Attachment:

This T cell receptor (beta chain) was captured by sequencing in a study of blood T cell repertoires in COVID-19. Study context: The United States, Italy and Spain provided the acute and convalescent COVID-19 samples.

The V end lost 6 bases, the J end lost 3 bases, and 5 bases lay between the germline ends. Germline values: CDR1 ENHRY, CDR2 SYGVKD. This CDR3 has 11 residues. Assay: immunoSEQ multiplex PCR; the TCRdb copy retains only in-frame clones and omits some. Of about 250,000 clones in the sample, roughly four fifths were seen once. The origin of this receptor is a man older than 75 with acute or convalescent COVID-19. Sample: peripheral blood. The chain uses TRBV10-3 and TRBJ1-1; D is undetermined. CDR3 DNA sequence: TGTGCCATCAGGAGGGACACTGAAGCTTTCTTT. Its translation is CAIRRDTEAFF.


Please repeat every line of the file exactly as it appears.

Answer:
This T cell receptor (beta chain) was captured by sequencing in a study of blood T cell repertoires in COVID-19. Study context: The United States, Italy and Spain provided the acute and convalescent COVID-19 samples.

The V end lost 6 bases, the J end lost 3 bases, and 5 bases lay between the germline ends. Germline values: CDR1 ENHRY, CDR2 SYGVKD. This CDR3 has 11 residues. Assay: immunoSEQ multiplex PCR; the TCRdb copy retains only in-frame clones and omits some. Of about 250,000 clones in the sample, roughly four fifths were seen once. The origin of this receptor is a man older than 75 with acute or convalescent COVID-19. Sample: peripheral blood. The chain uses TRBV10-3 and TRBJ1-1; D is undetermined. CDR3 DNA sequence: TGTGCCATCAGGAGGGACACTGAAGCTTTCTTT. Its translation is CAIRRDTEAFF.